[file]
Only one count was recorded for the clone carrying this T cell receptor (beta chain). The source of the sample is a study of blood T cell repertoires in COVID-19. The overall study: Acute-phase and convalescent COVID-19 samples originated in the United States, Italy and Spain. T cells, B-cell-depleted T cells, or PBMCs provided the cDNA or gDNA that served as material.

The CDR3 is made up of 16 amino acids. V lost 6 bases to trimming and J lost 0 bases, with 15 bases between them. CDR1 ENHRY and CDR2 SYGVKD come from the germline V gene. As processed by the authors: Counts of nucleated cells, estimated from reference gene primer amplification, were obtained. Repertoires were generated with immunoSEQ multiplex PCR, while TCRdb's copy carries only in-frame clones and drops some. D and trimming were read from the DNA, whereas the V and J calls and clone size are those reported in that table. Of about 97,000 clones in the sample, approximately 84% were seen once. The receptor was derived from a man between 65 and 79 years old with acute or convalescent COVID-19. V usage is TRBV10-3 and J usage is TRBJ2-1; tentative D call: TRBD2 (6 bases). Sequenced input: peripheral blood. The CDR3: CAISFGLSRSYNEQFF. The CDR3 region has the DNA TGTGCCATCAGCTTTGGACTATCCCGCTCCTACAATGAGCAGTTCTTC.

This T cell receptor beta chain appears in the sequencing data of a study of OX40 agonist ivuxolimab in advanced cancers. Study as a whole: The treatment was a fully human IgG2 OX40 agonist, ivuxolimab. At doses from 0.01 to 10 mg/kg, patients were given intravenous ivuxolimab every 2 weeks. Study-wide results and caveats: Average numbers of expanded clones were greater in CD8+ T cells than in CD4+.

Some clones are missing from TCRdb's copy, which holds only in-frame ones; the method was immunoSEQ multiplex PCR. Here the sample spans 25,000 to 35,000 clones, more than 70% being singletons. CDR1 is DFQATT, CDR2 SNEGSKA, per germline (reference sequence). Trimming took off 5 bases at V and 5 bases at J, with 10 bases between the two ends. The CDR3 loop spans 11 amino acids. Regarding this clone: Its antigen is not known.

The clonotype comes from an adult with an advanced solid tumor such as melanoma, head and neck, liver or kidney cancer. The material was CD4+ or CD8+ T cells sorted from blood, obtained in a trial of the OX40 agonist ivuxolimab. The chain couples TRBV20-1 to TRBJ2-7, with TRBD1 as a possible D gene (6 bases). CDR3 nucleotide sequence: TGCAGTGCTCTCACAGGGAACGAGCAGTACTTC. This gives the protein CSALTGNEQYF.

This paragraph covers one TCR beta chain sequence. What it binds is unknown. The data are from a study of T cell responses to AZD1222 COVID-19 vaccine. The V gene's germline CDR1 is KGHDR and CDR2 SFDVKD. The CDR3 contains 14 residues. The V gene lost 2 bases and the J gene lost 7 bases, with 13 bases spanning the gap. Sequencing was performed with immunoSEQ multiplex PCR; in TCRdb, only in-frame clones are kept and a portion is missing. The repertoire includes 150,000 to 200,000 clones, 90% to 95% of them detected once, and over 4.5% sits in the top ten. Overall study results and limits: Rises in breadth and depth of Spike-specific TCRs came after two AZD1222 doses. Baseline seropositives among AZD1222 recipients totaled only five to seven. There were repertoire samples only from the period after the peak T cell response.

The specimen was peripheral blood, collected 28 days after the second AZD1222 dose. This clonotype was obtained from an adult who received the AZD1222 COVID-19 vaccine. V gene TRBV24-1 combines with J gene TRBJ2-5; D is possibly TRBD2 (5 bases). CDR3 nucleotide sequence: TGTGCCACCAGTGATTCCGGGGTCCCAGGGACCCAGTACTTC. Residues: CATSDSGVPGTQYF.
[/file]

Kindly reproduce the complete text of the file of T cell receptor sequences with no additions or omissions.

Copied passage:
Only one count was recorded for the clone carrying this T cell receptor (beta chain). The source of the sample is a study of blood T cell repertoires in COVID-19. The overall study: Acute-phase and convalescent COVID-19 samples originated in the United States, Italy and Spain. T cells, B-cell-depleted T cells, or PBMCs provided the cDNA or gDNA that served as material.

The CDR3 is made up of 16 amino acids. V lost 6 bases to trimming and J lost 0 bases, with 15 bases between them. CDR1 ENHRY and CDR2 SYGVKD come from the germline V gene. As processed by the authors: Counts of nucleated cells, estimated from reference gene primer amplification, were obtained. Repertoires were generated with immunoSEQ multiplex PCR, while TCRdb's copy carries only in-frame clones and drops some. D and trimming were read from the DNA, whereas the V and J calls and clone size are those reported in that table. Of about 97,000 clones in the sample, approximately 84% were seen once. The receptor was derived from a man between 65 and 79 years old with acute or convalescent COVID-19. V usage is TRBV10-3 and J usage is TRBJ2-1; tentative D call: TRBD2 (6 bases). Sequenced input: peripheral blood. The CDR3: CAISFGLSRSYNEQFF. The CDR3 region has the DNA TGTGCCATCAGCTTTGGACTATCCCGCTCCTACAATGAGCAGTTCTTC.

This T cell receptor beta chain appears in the sequencing data of a study of OX40 agonist ivuxolimab in advanced cancers. Study as a whole: The treatment was a fully human IgG2 OX40 agonist, ivuxolimab. At doses from 0.01 to 10 mg/kg, patients were given intravenous ivuxolimab every 2 weeks. Study-wide results and caveats: Average numbers of expanded clones were greater in CD8+ T cells than in CD4+.

Some clones are missing from TCRdb's copy, which holds only in-frame ones; the method was immunoSEQ multiplex PCR. Here the sample spans 25,000 to 35,000 clones, more than 70% being singletons. CDR1 is DFQATT, CDR2 SNEGSKA, per germline (reference sequence). Trimming took off 5 bases at V and 5 bases at J, with 10 bases between the two ends. The CDR3 loop spans 11 amino acids. Regarding this clone: Its antigen is not known.

The clonotype comes from an adult with an advanced solid tumor such as melanoma, head and neck, liver or kidney cancer. The material was CD4+ or CD8+ T cells sorted from blood, obtained in a trial of the OX40 agonist ivuxolimab. The chain couples TRBV20-1 to TRBJ2-7, with TRBD1 as a possible D gene (6 bases). CDR3 nucleotide sequence: TGCAGTGCTCTCACAGGGAACGAGCAGTACTTC. This gives the protein CSALTGNEQYF.

This paragraph covers one TCR beta chain sequence. What it binds is unknown. The data are from a study of T cell responses to AZD1222 COVID-19 vaccine. The V gene's germline CDR1 is KGHDR and CDR2 SFDVKD. The CDR3 contains 14 residues. The V gene lost 2 bases and the J gene lost 7 bases, with 13 bases spanning the gap. Sequencing was performed with immunoSEQ multiplex PCR; in TCRdb, only in-frame clones are kept and a portion is missing. The repertoire includes 150,000 to 200,000 clones, 90% to 95% of them detected once, and over 4.5% sits in the top ten. Overall study results and limits: Rises in breadth and depth of Spike-specific TCRs came after two AZD1222 doses. Baseline seropositives among AZD1222 recipients totaled only five to seven. There were repertoire samples only from the period after the peak T cell response.

The specimen was peripheral blood, collected 28 days after the second AZD1222 dose. This clonotype was obtained from an adult who received the AZD1222 COVID-19 vaccine. V gene TRBV24-1 combines with J gene TRBJ2-5; D is possibly TRBD2 (5 bases). CDR3 nucleotide sequence: TGTGCCACCAGTGATTCCGGGGTCCCAGGGACCCAGTACTTC. Residues: CATSDSGVPGTQYF.